loosing Touch

September 1, 2010

Japanese hunt for missing elderly exposes social woes

By Antoni Slodkowski
Sun Aug 22, 2010

(Reuters) – A Japanese media frenzy over missing centenarians has cast a spotlight on the isolation and loneliness potentially faced by millions of elderly as the government struggles to cope with a rapidly graying population.

The panic – and guilt – was sparked by the discovery that a man believed Tokyo’s oldest male at 111 had actually been dead for over 30 years with his remains found mummified at his home. His family is under investigation for fraud.

Since then authorities have been unable to locate over 250 elderly people and reports have emerged of many old people dying alone, or of relatives running scams to get their pensions amid broken communities and overworked public volunteers.

[ . . . ]

With investigations underway, officials have found many older people have moved away from their family homes, never to be heard from again, showing how the vulnerable with few friends can easily fall through the cracks of a leaky, support network.

Fusa Furuya of Tokyo’s Suginami district, thought to be Tokyo’s oldest woman at age 113, was found not be living at the address where she was registered. She has yet to be found and none of her family know her whereabouts.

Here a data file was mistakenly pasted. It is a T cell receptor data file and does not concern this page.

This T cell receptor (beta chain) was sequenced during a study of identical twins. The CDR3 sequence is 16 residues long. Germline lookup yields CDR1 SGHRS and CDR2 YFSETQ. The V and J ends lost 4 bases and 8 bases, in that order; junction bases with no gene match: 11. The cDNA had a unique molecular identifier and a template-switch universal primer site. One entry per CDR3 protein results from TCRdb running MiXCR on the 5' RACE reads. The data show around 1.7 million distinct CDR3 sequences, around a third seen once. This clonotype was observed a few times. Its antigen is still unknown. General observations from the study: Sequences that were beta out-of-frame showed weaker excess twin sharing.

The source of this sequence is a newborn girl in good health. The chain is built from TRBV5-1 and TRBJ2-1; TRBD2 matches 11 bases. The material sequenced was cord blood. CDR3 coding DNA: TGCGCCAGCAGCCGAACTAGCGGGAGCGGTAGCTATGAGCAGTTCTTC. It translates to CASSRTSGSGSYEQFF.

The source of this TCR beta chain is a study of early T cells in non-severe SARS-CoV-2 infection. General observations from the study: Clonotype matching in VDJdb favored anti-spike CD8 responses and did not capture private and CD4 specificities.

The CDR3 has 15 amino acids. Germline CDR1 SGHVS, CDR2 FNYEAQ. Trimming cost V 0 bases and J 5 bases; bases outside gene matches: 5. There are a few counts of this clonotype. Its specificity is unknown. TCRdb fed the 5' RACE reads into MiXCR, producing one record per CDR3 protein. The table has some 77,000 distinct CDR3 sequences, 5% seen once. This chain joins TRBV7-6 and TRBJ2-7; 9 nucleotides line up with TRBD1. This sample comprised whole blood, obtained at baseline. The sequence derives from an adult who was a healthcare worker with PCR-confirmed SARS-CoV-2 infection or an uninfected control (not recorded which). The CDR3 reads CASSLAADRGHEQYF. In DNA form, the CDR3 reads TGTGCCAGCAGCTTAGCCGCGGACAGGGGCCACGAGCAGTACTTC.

[ . . . ]

While Akiyama may show the respect for the elderly that many see as a traditional Japanese value, families are changing and the elderly are no longer automatically cared for by their family.

One-third of Japan’s growing ranks of elderly are expected to be living alone by 2020 due to a fast-aging population and more divorces. The government expects over a quarter of its 127 million citizens to be aged over 65 by 2015. . . .

Ri-Man (Japanese designed elder-care robot)

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